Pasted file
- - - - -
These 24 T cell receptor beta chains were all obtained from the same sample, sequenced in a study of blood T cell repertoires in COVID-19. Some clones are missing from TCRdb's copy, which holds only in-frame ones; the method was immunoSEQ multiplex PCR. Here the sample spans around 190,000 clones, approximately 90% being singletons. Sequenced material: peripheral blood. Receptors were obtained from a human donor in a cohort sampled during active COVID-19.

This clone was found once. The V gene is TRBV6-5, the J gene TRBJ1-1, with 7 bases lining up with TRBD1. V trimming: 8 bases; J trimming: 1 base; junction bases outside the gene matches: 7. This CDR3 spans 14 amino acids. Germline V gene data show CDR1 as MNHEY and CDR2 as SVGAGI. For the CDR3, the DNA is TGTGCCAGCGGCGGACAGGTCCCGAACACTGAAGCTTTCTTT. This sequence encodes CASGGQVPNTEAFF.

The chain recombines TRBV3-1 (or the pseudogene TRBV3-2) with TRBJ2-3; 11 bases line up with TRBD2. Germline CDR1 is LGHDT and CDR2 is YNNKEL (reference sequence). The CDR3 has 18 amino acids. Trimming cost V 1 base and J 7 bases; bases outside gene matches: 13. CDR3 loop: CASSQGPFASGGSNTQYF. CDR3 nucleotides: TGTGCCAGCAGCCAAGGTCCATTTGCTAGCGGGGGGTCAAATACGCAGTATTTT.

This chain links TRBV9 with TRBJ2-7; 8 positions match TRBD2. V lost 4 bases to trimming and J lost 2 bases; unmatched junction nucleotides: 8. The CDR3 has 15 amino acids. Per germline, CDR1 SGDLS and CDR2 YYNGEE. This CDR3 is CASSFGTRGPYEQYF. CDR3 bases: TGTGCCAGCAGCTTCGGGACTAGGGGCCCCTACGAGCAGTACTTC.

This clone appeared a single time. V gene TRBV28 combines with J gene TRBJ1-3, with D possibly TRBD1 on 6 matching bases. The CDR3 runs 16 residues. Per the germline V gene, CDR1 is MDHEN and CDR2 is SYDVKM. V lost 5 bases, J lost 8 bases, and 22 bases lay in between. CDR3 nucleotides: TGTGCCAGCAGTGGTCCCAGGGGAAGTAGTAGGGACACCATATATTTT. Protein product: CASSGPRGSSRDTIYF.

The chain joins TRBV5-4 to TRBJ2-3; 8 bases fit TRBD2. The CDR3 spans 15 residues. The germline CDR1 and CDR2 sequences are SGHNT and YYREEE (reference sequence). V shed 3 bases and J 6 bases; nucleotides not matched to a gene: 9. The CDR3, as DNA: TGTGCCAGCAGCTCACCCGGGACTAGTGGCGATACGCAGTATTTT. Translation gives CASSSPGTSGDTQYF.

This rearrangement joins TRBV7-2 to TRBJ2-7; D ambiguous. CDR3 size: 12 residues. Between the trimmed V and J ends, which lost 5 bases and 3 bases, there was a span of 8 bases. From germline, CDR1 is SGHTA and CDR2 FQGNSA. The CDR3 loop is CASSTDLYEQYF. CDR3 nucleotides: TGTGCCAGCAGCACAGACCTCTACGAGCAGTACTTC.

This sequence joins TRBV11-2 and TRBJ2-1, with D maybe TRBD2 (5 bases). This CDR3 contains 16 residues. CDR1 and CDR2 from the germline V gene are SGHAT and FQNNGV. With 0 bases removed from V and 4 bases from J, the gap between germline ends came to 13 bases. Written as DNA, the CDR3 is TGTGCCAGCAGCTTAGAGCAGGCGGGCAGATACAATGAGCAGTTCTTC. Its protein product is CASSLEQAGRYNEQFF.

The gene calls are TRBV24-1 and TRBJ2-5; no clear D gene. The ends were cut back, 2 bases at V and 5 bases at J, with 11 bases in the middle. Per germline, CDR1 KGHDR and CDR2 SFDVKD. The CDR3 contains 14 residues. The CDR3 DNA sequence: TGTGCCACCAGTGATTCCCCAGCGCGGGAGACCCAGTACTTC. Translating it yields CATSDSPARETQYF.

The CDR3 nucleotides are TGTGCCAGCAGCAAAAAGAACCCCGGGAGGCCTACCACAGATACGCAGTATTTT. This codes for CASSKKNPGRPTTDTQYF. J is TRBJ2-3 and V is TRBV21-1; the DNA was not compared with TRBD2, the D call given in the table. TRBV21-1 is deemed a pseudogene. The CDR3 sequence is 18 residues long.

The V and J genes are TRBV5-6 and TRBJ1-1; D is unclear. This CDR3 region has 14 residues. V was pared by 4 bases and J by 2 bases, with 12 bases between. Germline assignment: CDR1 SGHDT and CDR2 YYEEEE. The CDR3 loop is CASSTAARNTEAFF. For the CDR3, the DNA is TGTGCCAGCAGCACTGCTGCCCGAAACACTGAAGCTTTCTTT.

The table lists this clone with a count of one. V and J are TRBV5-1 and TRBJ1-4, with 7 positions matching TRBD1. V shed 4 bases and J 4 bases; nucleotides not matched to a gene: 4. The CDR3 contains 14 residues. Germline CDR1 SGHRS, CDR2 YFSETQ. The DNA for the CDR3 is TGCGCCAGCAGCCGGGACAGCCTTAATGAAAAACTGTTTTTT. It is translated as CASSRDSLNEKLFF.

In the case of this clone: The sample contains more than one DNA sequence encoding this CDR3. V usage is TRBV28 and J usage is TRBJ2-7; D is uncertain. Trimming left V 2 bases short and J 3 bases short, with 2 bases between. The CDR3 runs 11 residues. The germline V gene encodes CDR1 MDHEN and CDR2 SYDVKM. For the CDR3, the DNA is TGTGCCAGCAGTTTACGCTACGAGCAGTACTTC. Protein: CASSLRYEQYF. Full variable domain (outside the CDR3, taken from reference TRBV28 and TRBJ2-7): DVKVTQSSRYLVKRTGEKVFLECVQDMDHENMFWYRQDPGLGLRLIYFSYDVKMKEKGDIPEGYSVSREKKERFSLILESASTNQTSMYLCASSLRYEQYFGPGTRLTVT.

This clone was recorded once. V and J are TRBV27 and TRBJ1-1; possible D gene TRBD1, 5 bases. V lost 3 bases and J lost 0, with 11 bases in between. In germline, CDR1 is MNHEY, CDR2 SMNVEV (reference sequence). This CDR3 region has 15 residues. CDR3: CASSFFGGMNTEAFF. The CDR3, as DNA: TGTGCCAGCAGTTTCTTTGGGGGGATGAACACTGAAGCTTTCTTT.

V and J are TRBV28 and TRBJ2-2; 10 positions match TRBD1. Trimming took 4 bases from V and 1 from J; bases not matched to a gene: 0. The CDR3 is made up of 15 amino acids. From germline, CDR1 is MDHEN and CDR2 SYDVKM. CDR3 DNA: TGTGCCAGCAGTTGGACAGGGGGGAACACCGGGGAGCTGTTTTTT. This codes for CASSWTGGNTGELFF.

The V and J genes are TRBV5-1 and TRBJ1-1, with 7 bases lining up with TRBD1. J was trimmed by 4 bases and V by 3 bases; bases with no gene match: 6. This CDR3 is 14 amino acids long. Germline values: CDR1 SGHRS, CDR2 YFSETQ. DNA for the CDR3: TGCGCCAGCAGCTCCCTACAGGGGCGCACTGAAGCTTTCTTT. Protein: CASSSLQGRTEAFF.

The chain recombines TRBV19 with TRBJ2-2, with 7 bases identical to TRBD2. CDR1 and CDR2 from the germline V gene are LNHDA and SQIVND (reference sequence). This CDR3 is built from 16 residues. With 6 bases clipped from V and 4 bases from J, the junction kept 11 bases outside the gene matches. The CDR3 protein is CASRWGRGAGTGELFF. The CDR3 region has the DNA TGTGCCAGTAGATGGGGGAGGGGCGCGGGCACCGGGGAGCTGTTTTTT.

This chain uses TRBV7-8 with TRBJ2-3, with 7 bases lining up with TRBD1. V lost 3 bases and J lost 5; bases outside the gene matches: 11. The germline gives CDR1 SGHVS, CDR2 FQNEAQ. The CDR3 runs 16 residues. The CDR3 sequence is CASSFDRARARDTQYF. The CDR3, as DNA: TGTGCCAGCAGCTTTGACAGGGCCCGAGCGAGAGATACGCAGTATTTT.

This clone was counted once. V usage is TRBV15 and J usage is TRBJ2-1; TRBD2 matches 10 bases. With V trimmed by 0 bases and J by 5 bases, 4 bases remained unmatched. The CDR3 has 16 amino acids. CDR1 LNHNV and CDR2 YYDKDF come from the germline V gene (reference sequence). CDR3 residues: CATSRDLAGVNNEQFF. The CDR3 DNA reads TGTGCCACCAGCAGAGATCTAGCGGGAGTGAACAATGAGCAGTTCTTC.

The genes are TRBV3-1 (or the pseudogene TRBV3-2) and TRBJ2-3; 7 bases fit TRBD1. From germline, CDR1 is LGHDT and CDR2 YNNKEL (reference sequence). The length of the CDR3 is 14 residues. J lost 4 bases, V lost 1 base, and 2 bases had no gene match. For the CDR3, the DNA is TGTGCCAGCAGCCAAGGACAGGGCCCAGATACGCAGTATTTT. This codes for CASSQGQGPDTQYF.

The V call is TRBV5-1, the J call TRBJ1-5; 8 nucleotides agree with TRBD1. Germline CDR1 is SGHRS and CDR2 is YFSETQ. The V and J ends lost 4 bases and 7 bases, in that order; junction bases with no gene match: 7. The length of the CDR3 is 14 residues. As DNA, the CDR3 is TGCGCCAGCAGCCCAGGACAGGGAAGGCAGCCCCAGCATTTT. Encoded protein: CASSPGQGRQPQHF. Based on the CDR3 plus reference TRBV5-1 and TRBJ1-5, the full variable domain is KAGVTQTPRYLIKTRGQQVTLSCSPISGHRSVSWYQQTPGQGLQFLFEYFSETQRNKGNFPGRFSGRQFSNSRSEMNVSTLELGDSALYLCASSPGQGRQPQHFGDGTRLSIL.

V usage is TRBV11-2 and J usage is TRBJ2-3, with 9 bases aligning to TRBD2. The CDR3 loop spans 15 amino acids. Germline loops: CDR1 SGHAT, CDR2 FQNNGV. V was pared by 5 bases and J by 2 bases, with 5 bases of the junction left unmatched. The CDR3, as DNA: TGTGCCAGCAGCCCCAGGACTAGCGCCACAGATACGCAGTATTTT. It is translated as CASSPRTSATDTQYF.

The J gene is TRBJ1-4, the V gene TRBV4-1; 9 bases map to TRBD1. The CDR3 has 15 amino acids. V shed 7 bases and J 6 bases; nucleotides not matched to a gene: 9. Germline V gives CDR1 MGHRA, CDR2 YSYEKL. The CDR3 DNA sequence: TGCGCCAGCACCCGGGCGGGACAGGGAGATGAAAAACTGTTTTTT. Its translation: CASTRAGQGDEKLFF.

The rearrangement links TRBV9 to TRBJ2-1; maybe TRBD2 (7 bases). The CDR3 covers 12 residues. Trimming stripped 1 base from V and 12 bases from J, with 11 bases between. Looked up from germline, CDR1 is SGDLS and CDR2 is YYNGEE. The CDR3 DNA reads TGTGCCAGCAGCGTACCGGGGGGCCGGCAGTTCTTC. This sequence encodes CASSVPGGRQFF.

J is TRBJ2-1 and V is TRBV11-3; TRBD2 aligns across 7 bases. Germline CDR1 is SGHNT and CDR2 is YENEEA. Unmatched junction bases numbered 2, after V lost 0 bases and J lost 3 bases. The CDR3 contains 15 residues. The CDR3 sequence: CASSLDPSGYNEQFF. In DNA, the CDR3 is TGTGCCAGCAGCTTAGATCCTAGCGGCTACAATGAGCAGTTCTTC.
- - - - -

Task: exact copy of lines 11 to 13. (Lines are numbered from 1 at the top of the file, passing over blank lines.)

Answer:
The V and J genes are TRBV5-6 and TRBJ1-1; D is unclear. This CDR3 region has 14 residues. V was pared by 4 bases and J by 2 bases, with 12 bases between. Germline assignment: CDR1 SGHDT and CDR2 YYEEEE. The CDR3 loop is CASSTAARNTEAFF. For the CDR3, the DNA is TGTGCCAGCAGCACTGCTGCCCGAAACACTGAAGCTTTCTTT.

The table lists this clone with a count of one. V and J are TRBV5-1 and TRBJ1-4, with 7 positions matching TRBD1. V shed 4 bases and J 4 bases; nucleotides not matched to a gene: 4. The CDR3 contains 14 residues. Germline CDR1 SGHRS, CDR2 YFSETQ. The DNA for the CDR3 is TGCGCCAGCAGCCGGGACAGCCTTAATGAAAAACTGTTTTTT. It is translated as CASSRDSLNEKLFF.

In the case of this clone: The sample contains more than one DNA sequence encoding this CDR3. V usage is TRBV28 and J usage is TRBJ2-7; D is uncertain. Trimming left V 2 bases short and J 3 bases short, with 2 bases between. The CDR3 runs 11 residues. The germline V gene encodes CDR1 MDHEN and CDR2 SYDVKM. For the CDR3, the DNA is TGTGCCAGCAGTTTACGCTACGAGCAGTACTTC. Protein: CASSLRYEQYF. Full variable domain (outside the CDR3, taken from reference TRBV28 and TRBJ2-7): DVKVTQSSRYLVKRTGEKVFLECVQDMDHENMFWYRQDPGLGLRLIYFSYDVKMKEKGDIPEGYSVSREKKERFSLILESASTNQTSMYLCASSLRYEQYFGPGTRLTVT.